At 8 o'clock on Saturday night, people start gathering in a popular bar called Harvard and Stone, in a neighborhood of East Los Angeles. The chakra becomes stronger when the drink begins to flow.
In the far corner, a group of about a dozen women also enjoy themselves but do not drink alcohol. They drink handcrafted cocktails with names such as Baby's First Bourbon and Med de Collins, with spirits distilled from soft drinks. They are part of a sober social club composed mostly of 30 years old women who want to have fun and become friends without alcohol.
The members of this club work, have difficult jobs, and just do not want to feel anymore foggy or gloomy. Without alcohol, they say they just feel better.
"Oh, my God, well, one thing that was noticeable to almost everyone was my overall health and, like my skin, my eyes … I lost weight," says Stephanie Forte, who works in cosmetics
Another member of the social club, Kathy Kuznjar, says she has insulted if there is enough wine in the house, she says she has felt more relaxed since she became sober and lost 30 pounds. Again, I'm creative, "says Kuznjar," and I know I will not do these things if I still drink. "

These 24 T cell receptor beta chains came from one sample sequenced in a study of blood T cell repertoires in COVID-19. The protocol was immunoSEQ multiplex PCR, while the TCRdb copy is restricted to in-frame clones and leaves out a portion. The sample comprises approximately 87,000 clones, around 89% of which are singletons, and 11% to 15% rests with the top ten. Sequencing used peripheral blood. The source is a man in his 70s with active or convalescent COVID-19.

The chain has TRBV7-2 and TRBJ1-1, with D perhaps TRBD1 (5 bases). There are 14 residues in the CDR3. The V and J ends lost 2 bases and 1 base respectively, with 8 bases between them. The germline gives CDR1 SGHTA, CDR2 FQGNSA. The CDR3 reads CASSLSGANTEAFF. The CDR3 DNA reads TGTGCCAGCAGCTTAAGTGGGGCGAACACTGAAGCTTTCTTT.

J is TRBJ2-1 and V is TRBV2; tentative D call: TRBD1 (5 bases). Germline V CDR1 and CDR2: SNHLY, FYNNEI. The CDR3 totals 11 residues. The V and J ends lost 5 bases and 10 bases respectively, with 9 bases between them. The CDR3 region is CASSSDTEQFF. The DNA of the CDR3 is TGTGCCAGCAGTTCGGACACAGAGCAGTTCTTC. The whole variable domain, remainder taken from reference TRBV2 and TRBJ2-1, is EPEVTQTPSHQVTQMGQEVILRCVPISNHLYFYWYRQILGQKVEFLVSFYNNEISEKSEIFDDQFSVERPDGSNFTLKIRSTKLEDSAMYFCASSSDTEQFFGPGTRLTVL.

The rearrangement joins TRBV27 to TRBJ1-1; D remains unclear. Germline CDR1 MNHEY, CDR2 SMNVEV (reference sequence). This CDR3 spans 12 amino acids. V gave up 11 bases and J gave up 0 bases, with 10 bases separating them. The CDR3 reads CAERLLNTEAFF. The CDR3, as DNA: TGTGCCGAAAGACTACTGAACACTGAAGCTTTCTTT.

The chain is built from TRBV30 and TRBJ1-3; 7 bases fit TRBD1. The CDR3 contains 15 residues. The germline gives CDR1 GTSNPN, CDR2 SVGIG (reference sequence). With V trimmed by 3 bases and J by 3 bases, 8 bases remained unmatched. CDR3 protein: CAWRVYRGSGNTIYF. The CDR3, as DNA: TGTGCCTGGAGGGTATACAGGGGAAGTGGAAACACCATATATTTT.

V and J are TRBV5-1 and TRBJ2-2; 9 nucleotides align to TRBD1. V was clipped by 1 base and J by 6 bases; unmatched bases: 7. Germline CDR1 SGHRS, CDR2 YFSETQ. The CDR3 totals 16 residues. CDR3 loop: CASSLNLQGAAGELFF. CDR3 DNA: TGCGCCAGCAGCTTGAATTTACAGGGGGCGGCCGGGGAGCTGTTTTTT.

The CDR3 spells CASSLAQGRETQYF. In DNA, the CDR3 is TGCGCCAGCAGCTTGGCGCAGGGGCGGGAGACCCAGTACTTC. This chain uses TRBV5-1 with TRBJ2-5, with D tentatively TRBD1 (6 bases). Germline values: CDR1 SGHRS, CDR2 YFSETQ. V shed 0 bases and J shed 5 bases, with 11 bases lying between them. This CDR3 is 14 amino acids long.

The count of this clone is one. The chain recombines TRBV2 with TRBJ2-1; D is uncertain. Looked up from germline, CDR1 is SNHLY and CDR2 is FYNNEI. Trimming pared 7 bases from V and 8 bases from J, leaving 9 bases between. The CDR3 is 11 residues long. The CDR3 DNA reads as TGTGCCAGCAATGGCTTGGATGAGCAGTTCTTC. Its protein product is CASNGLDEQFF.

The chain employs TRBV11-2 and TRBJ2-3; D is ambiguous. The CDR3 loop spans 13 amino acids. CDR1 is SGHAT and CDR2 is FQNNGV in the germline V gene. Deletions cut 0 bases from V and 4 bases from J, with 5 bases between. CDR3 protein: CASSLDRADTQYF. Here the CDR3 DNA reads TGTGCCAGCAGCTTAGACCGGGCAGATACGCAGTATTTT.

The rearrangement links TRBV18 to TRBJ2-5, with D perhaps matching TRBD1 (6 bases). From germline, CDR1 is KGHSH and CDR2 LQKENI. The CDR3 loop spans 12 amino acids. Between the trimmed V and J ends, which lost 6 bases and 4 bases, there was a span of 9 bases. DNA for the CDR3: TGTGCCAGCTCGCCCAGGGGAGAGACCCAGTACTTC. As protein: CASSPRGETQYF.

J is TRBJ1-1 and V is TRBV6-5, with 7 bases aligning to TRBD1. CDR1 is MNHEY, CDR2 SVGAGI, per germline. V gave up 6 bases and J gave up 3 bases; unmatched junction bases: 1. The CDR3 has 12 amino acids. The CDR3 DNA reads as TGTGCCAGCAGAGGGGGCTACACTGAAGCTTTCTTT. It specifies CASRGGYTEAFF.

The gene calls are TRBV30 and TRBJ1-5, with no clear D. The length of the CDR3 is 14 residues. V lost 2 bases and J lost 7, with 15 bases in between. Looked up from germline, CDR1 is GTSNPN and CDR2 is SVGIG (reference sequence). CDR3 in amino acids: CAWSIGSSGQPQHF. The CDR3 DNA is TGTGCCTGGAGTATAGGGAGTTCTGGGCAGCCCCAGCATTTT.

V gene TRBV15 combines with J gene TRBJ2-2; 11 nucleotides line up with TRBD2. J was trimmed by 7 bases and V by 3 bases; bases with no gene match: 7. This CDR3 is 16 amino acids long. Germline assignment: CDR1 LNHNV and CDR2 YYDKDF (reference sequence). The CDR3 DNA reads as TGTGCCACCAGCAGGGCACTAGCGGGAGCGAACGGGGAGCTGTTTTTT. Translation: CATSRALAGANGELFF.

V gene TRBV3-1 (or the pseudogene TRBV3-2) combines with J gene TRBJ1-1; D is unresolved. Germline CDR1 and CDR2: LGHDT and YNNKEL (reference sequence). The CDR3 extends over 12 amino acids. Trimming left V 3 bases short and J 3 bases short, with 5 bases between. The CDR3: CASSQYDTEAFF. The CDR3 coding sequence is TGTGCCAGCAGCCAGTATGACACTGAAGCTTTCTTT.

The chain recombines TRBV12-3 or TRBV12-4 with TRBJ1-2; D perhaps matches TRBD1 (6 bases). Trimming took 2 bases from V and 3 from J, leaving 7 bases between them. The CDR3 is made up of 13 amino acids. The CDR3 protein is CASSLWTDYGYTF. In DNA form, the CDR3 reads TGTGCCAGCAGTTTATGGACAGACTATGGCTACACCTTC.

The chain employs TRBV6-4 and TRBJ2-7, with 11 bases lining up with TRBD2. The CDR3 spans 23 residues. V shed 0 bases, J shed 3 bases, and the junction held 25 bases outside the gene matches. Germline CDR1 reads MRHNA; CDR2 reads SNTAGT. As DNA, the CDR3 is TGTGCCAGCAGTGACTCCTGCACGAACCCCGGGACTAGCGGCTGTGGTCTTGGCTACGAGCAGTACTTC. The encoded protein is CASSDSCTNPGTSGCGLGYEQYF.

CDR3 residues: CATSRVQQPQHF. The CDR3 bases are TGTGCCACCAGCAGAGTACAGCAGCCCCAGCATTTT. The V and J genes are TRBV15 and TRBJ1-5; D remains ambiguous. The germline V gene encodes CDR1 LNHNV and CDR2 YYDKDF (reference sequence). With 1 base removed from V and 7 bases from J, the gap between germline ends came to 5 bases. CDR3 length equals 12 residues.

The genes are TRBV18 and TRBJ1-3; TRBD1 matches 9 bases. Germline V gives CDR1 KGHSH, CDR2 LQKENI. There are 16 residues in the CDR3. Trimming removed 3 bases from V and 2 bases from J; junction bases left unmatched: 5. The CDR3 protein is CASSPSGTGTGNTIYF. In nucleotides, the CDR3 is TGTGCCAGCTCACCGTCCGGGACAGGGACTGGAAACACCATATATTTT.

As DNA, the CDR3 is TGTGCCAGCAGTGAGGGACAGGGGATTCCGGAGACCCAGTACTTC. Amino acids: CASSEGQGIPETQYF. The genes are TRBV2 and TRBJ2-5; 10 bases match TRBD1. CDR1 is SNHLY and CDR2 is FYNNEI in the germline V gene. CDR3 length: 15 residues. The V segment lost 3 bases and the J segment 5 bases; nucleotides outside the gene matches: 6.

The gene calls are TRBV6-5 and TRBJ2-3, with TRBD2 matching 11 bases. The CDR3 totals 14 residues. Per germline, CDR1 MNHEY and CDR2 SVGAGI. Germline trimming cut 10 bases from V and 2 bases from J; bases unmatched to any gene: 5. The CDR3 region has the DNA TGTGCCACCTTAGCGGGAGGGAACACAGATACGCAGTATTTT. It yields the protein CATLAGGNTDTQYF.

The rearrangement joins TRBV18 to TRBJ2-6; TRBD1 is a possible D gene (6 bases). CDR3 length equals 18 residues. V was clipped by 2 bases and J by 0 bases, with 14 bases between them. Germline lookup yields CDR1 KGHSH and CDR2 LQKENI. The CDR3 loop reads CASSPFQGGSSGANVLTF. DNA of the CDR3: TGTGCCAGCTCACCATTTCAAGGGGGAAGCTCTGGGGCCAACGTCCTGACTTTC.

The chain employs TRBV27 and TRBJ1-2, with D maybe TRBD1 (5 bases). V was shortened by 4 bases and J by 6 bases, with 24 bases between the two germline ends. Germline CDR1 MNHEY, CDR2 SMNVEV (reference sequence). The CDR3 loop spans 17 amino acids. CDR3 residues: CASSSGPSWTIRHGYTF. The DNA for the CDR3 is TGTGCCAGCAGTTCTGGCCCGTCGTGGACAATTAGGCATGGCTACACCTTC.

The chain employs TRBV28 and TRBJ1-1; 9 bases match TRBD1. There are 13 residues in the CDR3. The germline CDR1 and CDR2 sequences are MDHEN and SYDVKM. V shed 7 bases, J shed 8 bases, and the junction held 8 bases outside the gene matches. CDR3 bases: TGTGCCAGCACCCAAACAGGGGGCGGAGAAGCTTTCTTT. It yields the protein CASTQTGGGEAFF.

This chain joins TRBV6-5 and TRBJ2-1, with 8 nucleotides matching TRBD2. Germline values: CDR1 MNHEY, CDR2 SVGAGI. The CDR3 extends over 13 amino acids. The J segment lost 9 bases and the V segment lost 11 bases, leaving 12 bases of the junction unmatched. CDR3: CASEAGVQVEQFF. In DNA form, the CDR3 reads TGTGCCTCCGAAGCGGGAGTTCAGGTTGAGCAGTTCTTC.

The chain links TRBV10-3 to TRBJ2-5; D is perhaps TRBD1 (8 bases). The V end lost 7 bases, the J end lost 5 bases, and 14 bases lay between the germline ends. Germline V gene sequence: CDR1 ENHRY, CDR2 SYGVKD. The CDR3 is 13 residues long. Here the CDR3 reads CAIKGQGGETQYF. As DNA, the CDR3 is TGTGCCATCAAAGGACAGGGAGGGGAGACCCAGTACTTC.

Not long ago a group of women in a bar who did not drink alcohol According to the National Institute for Alcohol Abuse and Alcoholism, 86% of adults over 1
"Not everyone wants to get lost when he goes to the bar," says Forte. Sometimes when you're there, you just want to be social and fit.
The "sober curiosity" or "sober sometimes" movement began as a challenge for those who felt they had spent too much of the New Year's Eve weekend. First it was "Dry January", when people could boast in social media about how to make a break from alcohol. Now there is "Dry Jul" and even "Own September". And the movement has spread throughout the country with people who try to see each other's life without alcohol and share this experience.